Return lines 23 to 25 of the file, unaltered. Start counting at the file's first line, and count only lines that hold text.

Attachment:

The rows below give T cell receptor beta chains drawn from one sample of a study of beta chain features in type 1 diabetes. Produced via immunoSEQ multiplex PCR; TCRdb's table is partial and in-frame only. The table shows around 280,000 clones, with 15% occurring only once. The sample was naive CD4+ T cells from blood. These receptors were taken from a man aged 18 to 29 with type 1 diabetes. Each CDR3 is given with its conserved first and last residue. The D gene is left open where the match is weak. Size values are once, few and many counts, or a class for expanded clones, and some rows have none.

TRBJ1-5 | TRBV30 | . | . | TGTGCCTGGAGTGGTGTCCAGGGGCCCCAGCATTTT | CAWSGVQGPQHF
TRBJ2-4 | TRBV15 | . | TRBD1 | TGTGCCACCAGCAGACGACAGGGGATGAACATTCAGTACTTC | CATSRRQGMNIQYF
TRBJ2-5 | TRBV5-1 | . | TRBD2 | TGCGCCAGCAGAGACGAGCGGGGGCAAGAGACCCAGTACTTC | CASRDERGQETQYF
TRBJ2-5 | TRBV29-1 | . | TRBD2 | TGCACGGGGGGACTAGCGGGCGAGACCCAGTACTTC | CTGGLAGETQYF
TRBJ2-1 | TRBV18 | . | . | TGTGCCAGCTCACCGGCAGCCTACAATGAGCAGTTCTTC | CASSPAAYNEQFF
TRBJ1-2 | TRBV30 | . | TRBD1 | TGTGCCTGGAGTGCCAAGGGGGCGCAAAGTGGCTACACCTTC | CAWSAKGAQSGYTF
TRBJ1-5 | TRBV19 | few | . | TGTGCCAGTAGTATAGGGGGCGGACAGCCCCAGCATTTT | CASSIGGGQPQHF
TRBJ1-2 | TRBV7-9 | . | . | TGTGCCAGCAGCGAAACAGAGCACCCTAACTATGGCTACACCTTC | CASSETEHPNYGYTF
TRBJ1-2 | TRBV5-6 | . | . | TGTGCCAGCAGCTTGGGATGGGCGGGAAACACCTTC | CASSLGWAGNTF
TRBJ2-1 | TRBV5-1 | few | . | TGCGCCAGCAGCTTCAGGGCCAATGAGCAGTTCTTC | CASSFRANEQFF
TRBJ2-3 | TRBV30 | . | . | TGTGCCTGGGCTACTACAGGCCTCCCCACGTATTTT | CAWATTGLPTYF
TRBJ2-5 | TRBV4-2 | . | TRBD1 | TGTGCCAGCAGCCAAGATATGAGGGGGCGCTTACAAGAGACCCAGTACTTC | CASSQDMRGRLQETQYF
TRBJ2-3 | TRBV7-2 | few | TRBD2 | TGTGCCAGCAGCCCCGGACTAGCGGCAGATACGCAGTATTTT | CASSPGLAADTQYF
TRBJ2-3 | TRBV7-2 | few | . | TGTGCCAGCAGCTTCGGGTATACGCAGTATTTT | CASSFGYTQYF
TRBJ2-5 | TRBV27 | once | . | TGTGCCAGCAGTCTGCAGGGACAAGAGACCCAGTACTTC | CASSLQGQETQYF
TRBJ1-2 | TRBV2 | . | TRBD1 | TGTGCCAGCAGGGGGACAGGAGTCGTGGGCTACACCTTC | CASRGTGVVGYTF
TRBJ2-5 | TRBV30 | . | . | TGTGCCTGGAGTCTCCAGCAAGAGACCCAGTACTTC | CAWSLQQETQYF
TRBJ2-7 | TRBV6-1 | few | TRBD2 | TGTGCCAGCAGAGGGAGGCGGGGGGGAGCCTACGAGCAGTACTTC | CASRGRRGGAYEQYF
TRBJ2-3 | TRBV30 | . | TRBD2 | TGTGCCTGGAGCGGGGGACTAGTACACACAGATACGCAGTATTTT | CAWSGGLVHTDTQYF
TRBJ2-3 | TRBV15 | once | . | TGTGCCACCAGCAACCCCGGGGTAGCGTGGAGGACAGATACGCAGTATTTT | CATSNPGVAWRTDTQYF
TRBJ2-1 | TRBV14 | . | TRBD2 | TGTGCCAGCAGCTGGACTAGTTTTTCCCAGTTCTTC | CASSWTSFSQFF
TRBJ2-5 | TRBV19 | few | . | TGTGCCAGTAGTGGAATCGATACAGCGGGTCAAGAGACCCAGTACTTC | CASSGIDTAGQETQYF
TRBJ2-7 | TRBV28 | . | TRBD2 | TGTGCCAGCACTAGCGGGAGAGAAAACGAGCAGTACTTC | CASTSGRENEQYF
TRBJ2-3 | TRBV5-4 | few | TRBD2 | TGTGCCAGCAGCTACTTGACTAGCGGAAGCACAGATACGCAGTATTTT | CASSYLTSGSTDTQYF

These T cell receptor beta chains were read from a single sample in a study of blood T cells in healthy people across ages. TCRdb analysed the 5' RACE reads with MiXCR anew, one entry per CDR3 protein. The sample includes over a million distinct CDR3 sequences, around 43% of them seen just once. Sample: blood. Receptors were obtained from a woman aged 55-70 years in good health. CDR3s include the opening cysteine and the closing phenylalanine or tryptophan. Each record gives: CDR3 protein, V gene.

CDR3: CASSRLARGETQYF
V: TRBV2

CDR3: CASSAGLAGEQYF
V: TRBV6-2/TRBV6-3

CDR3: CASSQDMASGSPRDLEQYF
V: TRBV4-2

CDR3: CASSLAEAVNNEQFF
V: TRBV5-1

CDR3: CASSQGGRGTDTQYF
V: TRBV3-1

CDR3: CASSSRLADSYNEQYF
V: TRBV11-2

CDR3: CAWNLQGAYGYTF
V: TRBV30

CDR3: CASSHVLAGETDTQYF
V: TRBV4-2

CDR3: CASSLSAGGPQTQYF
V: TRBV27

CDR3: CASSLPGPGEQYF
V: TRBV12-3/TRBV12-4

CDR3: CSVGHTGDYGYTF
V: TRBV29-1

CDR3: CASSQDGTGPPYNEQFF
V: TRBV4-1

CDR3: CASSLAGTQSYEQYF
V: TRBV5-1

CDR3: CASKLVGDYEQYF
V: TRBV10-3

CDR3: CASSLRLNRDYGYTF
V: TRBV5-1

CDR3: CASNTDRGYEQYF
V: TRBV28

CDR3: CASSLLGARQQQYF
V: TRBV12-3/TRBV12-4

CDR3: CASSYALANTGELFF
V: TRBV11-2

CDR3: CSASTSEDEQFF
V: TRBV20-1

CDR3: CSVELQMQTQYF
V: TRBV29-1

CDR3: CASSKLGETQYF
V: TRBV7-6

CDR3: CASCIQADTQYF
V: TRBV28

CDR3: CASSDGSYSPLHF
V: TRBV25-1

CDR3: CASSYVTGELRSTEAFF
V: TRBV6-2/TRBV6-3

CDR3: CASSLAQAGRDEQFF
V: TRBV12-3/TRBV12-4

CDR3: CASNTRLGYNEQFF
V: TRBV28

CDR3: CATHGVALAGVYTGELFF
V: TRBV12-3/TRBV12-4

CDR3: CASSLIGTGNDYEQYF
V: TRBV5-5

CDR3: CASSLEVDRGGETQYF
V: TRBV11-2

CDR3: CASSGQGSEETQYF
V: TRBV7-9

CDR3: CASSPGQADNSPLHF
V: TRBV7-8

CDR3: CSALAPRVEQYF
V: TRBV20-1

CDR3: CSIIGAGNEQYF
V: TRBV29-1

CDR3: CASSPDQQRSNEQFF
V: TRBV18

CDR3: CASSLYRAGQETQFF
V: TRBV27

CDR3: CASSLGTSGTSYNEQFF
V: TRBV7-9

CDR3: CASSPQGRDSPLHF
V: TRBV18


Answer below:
TRBJ2-5 | TRBV19 | few | . | TGTGCCAGTAGTGGAATCGATACAGCGGGTCAAGAGACCCAGTACTTC | CASSGIDTAGQETQYF
TRBJ2-7 | TRBV28 | . | TRBD2 | TGTGCCAGCACTAGCGGGAGAGAAAACGAGCAGTACTTC | CASTSGRENEQYF
TRBJ2-3 | TRBV5-4 | few | TRBD2 | TGTGCCAGCAGCTACTTGACTAGCGGAAGCACAGATACGCAGTATTTT | CASSYLTSGSTDTQYF